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US shot down advice on Afghanistan and didn’t learn from Iraq


US shot down advice on Afghanistan and didn’t learn from Iraq

Since 2010 US Congress creation Sigar has been voicing concerns about the country’s role there. Now it’s too late

Ruth Pollard

Global leaders have spent these last critical weeks asking themselves: “What went wrong in Afghanistan?” They’d be better off asking: “What did we do wrong in Afghanistan?”

To get a sense of how badly the foreign intervention went off course, you could do worse than to scroll through the Twitter feed of the Special Inspector General for Afghanistan Reconstruction, known as Sigar. This group, created by the US Congress, oversaw the nearly $145bn (about R2-trillion) the US has spent on reconstruction programmes in the country.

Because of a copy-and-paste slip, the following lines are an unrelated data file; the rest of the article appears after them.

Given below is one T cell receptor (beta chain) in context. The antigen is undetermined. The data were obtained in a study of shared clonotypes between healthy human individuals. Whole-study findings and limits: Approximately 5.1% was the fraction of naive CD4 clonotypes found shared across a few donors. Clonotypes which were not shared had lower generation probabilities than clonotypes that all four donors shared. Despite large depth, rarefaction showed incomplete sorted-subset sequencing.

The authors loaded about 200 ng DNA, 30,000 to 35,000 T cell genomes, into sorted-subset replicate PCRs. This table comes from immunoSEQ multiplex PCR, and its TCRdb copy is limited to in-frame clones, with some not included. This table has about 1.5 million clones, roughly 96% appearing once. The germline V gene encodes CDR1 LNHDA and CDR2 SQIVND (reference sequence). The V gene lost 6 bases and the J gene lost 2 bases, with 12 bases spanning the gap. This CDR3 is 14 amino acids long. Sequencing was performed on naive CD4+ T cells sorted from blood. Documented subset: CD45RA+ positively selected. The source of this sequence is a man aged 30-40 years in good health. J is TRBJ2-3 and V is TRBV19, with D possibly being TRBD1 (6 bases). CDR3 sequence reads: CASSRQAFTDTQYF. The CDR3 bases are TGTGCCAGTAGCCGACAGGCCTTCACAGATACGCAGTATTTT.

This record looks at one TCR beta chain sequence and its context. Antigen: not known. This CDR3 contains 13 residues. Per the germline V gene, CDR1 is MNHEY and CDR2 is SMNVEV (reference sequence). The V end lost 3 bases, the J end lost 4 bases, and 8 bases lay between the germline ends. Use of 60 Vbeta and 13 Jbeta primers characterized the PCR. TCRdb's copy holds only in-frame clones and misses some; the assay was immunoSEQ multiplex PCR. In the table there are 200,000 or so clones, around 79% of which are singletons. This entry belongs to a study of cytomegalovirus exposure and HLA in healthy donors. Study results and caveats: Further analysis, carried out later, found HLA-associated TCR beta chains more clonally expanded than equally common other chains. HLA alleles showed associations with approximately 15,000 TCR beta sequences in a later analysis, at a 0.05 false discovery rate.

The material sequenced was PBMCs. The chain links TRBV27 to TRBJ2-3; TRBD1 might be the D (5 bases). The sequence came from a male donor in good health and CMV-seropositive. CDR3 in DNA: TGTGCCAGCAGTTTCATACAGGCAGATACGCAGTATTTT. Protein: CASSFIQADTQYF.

In the hours leading up to Tuesday’s deadline for the US troop withdrawal, Sigar dropped some truth bombs. Like this: “U.S. prioritised tangible projects on which money could be spent and success claimed more quickly, over less tangible types of programming with potential to be more enduring, such as capacity building. This trend would last more than a decade.”..

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